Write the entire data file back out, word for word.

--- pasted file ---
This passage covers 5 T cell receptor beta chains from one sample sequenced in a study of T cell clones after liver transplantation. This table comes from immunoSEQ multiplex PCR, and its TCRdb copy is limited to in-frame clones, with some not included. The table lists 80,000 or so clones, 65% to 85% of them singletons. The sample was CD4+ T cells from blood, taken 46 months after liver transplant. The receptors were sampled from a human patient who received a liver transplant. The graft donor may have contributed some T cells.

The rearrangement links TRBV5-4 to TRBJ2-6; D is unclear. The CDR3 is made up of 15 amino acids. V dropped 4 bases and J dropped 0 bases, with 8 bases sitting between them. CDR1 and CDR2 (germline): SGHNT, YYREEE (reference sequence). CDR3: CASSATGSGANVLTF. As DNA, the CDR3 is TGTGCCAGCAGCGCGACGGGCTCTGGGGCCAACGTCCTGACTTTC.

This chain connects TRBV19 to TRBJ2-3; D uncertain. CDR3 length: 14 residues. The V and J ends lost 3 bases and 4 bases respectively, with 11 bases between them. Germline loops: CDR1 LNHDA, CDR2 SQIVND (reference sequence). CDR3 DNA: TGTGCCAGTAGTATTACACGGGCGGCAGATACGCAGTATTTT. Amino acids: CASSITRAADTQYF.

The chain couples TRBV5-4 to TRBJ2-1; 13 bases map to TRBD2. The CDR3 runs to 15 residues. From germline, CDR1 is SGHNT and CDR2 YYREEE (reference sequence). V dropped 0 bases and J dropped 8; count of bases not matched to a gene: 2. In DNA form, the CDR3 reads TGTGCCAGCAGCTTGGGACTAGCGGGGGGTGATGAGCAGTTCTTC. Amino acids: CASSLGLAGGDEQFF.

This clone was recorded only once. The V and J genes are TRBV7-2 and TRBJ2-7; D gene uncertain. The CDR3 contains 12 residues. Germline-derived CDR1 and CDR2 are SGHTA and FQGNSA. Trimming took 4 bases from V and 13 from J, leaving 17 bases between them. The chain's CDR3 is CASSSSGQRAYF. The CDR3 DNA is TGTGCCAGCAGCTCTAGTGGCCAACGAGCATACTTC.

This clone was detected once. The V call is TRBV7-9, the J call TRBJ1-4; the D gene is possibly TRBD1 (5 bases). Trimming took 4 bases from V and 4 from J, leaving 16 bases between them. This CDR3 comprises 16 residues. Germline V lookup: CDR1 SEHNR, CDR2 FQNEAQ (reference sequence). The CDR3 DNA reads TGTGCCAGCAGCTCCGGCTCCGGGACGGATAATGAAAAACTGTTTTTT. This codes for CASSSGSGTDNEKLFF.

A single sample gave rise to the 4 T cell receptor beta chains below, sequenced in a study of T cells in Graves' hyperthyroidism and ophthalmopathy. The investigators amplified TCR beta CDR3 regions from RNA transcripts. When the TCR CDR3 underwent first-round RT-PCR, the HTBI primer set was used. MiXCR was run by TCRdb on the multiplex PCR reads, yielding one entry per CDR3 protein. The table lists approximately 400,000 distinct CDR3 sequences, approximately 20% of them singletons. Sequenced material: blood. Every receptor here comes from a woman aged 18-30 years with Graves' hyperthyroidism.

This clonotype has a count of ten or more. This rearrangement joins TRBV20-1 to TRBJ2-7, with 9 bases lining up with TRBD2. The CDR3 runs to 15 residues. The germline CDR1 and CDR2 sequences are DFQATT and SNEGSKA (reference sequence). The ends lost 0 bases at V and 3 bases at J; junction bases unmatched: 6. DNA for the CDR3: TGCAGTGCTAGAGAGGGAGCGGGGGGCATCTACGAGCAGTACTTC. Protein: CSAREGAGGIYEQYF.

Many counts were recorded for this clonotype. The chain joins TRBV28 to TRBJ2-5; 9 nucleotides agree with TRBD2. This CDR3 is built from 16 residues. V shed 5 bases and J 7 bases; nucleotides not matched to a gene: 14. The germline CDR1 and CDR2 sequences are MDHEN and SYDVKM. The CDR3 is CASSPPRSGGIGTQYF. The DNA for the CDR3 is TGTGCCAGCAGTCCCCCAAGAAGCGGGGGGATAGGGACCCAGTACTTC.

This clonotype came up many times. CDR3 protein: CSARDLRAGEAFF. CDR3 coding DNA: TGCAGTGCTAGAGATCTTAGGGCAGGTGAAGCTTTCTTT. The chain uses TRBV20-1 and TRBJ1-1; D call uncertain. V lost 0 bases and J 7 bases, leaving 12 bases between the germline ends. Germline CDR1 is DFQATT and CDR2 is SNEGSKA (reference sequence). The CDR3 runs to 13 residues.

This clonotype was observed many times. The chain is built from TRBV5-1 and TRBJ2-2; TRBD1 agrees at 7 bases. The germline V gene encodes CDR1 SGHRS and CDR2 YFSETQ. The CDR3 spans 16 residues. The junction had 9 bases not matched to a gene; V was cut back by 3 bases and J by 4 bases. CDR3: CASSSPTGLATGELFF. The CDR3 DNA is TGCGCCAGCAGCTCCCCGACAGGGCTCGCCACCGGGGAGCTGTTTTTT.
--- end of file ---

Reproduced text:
This passage covers 5 T cell receptor beta chains from one sample sequenced in a study of T cell clones after liver transplantation. This table comes from immunoSEQ multiplex PCR, and its TCRdb copy is limited to in-frame clones, with some not included. The table lists 80,000 or so clones, 65% to 85% of them singletons. The sample was CD4+ T cells from blood, taken 46 months after liver transplant. The receptors were sampled from a human patient who received a liver transplant. The graft donor may have contributed some T cells.

The rearrangement links TRBV5-4 to TRBJ2-6; D is unclear. The CDR3 is made up of 15 amino acids. V dropped 4 bases and J dropped 0 bases, with 8 bases sitting between them. CDR1 and CDR2 (germline): SGHNT, YYREEE (reference sequence). CDR3: CASSATGSGANVLTF. As DNA, the CDR3 is TGTGCCAGCAGCGCGACGGGCTCTGGGGCCAACGTCCTGACTTTC.

This chain connects TRBV19 to TRBJ2-3; D uncertain. CDR3 length: 14 residues. The V and J ends lost 3 bases and 4 bases respectively, with 11 bases between them. Germline loops: CDR1 LNHDA, CDR2 SQIVND (reference sequence). CDR3 DNA: TGTGCCAGTAGTATTACACGGGCGGCAGATACGCAGTATTTT. Amino acids: CASSITRAADTQYF.

The chain couples TRBV5-4 to TRBJ2-1; 13 bases map to TRBD2. The CDR3 runs to 15 residues. From germline, CDR1 is SGHNT and CDR2 YYREEE (reference sequence). V dropped 0 bases and J dropped 8; count of bases not matched to a gene: 2. In DNA form, the CDR3 reads TGTGCCAGCAGCTTGGGACTAGCGGGGGGTGATGAGCAGTTCTTC. Amino acids: CASSLGLAGGDEQFF.

This clone was recorded only once. The V and J genes are TRBV7-2 and TRBJ2-7; D gene uncertain. The CDR3 contains 12 residues. Germline-derived CDR1 and CDR2 are SGHTA and FQGNSA. Trimming took 4 bases from V and 13 from J, leaving 17 bases between them. The chain's CDR3 is CASSSSGQRAYF. The CDR3 DNA is TGTGCCAGCAGCTCTAGTGGCCAACGAGCATACTTC.

This clone was detected once. The V call is TRBV7-9, the J call TRBJ1-4; the D gene is possibly TRBD1 (5 bases). Trimming took 4 bases from V and 4 from J, leaving 16 bases between them. This CDR3 comprises 16 residues. Germline V lookup: CDR1 SEHNR, CDR2 FQNEAQ (reference sequence). The CDR3 DNA reads TGTGCCAGCAGCTCCGGCTCCGGGACGGATAATGAAAAACTGTTTTTT. This codes for CASSSGSGTDNEKLFF.

A single sample gave rise to the 4 T cell receptor beta chains below, sequenced in a study of T cells in Graves' hyperthyroidism and ophthalmopathy. The investigators amplified TCR beta CDR3 regions from RNA transcripts. When the TCR CDR3 underwent first-round RT-PCR, the HTBI primer set was used. MiXCR was run by TCRdb on the multiplex PCR reads, yielding one entry per CDR3 protein. The table lists approximately 400,000 distinct CDR3 sequences, approximately 20% of them singletons. Sequenced material: blood. Every receptor here comes from a woman aged 18-30 years with Graves' hyperthyroidism.

This clonotype has a count of ten or more. This rearrangement joins TRBV20-1 to TRBJ2-7, with 9 bases lining up with TRBD2. The CDR3 runs to 15 residues. The germline CDR1 and CDR2 sequences are DFQATT and SNEGSKA (reference sequence). The ends lost 0 bases at V and 3 bases at J; junction bases unmatched: 6. DNA for the CDR3: TGCAGTGCTAGAGAGGGAGCGGGGGGCATCTACGAGCAGTACTTC. Protein: CSAREGAGGIYEQYF.

Many counts were recorded for this clonotype. The chain joins TRBV28 to TRBJ2-5; 9 nucleotides agree with TRBD2. This CDR3 is built from 16 residues. V shed 5 bases and J 7 bases; nucleotides not matched to a gene: 14. The germline CDR1 and CDR2 sequences are MDHEN and SYDVKM. The CDR3 is CASSPPRSGGIGTQYF. The DNA for the CDR3 is TGTGCCAGCAGTCCCCCAAGAAGCGGGGGGATAGGGACCCAGTACTTC.

This clonotype came up many times. CDR3 protein: CSARDLRAGEAFF. CDR3 coding DNA: TGCAGTGCTAGAGATCTTAGGGCAGGTGAAGCTTTCTTT. The chain uses TRBV20-1 and TRBJ1-1; D call uncertain. V lost 0 bases and J 7 bases, leaving 12 bases between the germline ends. Germline CDR1 is DFQATT and CDR2 is SNEGSKA (reference sequence). The CDR3 runs to 13 residues.

This clonotype was observed many times. The chain is built from TRBV5-1 and TRBJ2-2; TRBD1 agrees at 7 bases. The germline V gene encodes CDR1 SGHRS and CDR2 YFSETQ. The CDR3 spans 16 residues. The junction had 9 bases not matched to a gene; V was cut back by 3 bases and J by 4 bases. CDR3: CASSSPTGLATGELFF. The CDR3 DNA is TGCGCCAGCAGCTCCCCGACAGGGCTCGCCACCGGGGAGCTGTTTTTT.